Good point. I'm guessing that the oats, wheat, and alfalfa are
self-shading and don't use that much water to grow (compared to
vegetables). Additionally, there are food crop harvested from the hay
(oats & wheat) so water usage there is a twofer (food and mulch).
In any event, traditionally a cover crop requiring water would be
grown to add nitrogen to the soil instead of purchasing inputs of
manure or petro-chemical chemferts.
Lastly, no-till, after the initial prep, is a trade-off vis-a-vis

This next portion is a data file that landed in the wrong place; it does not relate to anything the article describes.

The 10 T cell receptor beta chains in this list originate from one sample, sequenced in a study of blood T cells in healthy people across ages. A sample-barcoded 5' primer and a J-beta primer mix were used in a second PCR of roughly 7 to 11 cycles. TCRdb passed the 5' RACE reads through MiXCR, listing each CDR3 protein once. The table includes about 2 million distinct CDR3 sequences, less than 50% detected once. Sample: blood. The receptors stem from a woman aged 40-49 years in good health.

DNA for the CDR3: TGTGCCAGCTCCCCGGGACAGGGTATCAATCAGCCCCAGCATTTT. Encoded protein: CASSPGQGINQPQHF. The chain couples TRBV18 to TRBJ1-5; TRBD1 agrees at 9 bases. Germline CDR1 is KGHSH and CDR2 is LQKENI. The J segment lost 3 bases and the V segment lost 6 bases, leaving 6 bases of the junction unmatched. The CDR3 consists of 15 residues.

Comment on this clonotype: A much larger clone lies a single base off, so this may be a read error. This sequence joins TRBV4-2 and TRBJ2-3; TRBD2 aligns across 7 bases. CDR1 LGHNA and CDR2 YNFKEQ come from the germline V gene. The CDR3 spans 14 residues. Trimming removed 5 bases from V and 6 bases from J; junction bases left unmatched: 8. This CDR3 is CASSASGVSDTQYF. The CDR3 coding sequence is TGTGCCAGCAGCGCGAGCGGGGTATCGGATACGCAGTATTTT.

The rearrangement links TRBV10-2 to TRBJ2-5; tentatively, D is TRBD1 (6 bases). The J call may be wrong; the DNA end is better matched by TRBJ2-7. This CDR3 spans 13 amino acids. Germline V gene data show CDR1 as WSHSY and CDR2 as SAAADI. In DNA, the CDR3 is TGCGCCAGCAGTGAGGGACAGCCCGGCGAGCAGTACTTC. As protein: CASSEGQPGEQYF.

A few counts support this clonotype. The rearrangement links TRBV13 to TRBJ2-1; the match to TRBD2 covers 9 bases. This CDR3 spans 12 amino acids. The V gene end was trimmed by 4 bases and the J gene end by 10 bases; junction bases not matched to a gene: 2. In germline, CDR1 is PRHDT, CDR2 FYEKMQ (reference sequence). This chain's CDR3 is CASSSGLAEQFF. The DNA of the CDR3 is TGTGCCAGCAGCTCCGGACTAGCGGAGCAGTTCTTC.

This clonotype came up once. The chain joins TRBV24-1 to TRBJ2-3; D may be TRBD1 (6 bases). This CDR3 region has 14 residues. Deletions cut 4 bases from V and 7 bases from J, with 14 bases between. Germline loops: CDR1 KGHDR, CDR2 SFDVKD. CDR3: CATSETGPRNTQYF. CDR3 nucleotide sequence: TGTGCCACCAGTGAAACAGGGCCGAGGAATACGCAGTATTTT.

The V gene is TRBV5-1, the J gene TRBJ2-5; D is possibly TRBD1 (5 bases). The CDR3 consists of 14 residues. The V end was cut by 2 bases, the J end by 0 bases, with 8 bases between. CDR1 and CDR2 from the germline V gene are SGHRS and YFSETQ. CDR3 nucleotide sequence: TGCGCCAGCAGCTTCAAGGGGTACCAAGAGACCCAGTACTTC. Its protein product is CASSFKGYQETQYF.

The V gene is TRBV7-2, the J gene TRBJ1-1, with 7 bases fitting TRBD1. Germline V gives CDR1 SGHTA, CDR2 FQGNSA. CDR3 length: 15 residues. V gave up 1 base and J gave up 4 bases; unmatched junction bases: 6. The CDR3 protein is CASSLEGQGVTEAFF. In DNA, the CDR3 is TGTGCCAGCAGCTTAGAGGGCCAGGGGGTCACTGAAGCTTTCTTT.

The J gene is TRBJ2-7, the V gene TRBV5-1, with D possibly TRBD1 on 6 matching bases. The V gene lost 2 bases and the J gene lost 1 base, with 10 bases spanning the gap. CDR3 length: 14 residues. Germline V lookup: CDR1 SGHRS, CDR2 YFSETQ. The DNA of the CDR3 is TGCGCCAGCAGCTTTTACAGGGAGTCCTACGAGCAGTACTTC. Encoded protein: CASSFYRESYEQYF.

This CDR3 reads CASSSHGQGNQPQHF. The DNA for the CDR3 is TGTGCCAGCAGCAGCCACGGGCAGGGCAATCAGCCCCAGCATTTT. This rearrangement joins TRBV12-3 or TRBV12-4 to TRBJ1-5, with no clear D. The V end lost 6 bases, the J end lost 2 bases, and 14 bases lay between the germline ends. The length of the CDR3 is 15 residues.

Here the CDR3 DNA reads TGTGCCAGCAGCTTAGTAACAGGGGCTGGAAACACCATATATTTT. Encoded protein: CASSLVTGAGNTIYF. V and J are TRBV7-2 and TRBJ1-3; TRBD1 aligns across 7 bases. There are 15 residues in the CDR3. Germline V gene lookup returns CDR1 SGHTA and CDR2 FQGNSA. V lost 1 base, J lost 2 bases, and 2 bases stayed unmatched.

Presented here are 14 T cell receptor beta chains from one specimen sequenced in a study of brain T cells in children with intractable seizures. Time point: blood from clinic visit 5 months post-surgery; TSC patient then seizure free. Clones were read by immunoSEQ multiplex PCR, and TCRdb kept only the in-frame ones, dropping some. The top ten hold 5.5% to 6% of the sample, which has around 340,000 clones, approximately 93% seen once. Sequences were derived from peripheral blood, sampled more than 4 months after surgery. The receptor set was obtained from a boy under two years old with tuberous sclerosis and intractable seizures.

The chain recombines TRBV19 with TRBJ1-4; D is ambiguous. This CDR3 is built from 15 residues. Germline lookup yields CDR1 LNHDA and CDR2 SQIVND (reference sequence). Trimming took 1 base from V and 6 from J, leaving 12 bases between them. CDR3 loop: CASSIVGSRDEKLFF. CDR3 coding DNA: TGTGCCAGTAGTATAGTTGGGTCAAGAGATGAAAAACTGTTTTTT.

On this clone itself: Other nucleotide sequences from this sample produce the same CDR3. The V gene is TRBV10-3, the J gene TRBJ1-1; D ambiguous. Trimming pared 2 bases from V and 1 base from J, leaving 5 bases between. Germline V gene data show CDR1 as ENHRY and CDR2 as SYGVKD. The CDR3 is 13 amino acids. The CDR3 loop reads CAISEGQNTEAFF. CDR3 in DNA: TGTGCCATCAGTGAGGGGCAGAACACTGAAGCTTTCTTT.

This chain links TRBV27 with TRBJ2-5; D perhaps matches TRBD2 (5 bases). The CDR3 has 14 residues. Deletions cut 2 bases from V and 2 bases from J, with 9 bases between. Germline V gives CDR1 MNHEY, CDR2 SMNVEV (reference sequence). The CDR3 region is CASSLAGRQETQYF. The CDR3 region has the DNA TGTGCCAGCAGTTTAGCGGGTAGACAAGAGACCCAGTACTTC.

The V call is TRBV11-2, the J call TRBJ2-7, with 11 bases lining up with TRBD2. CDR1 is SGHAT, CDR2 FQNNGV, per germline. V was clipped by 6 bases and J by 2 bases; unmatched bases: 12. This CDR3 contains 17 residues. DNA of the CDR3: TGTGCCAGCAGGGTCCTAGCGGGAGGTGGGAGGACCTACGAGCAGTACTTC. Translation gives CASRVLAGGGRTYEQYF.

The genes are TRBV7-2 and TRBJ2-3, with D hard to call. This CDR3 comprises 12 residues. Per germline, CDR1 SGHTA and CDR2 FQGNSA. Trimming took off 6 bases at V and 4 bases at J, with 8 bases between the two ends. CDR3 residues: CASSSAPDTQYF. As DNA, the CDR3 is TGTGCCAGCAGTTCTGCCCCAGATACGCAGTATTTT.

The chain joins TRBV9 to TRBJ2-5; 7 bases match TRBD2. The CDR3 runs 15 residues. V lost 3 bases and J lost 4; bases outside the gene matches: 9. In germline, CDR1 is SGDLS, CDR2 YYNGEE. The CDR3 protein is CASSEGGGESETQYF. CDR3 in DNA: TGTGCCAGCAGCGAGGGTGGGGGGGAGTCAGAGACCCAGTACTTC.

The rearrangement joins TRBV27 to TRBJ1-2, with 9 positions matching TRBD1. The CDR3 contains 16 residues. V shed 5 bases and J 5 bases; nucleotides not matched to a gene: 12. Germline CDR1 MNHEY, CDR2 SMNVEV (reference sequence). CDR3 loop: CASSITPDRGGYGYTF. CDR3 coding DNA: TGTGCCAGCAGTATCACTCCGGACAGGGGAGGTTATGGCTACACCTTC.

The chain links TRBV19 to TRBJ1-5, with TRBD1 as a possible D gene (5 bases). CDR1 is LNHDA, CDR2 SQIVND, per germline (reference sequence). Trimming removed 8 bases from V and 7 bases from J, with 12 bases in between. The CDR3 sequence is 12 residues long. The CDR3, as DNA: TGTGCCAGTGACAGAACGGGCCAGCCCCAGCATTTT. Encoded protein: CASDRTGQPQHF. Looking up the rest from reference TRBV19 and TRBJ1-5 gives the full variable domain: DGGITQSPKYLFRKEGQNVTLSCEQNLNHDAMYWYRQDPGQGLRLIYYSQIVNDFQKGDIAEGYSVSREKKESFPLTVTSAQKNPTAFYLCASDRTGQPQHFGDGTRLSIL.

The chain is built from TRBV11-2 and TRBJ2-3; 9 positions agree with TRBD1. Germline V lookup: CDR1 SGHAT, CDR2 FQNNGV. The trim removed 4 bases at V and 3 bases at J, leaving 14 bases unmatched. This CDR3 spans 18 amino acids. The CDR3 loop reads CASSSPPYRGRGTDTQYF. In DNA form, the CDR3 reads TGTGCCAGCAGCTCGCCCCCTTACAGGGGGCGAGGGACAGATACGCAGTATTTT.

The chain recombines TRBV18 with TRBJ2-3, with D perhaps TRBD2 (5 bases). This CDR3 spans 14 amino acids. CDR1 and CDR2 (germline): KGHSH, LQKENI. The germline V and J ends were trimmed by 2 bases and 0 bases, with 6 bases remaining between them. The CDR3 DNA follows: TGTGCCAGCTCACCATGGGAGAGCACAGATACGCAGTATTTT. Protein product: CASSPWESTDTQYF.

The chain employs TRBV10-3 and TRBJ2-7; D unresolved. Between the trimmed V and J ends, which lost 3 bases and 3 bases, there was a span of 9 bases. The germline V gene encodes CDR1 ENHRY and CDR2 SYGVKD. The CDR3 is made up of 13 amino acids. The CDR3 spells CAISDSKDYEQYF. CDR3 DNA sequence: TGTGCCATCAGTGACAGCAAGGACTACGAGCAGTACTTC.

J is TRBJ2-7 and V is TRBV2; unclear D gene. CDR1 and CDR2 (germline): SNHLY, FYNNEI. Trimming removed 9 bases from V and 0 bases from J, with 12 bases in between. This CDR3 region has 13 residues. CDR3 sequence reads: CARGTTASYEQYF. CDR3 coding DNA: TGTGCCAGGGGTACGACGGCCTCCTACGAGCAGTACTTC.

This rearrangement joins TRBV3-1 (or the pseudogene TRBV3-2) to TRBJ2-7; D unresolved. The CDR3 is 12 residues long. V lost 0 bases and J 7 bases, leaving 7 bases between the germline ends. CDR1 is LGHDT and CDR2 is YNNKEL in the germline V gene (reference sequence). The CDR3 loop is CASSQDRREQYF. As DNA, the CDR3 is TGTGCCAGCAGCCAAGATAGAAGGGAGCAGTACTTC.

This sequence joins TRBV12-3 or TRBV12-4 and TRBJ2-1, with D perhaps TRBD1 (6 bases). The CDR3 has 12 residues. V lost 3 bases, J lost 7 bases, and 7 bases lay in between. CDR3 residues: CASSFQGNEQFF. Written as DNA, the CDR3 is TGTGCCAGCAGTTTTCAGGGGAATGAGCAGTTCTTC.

labor. Instead of the heavy lifting of spading your garden, there
is the process of acquiring the mulch and then (depending on the
specific plants) spreading it for the heat of summer and pulling
it back for the coolness of the spring and fall, and the
re-spreading of it again for the winter in order to feed the web
of life in your garden soil.
The superior benefits to the soil, however, of lasagna gardening (a form
of no-till) are unquestionable.
right. they arent watered, arent fertilized. they are "cover" crops and
a nitrogen fixer and good feed for ruminants. in no till eventually mulch is no
longer needed to rehab the soil. just compost and some well aged manure.
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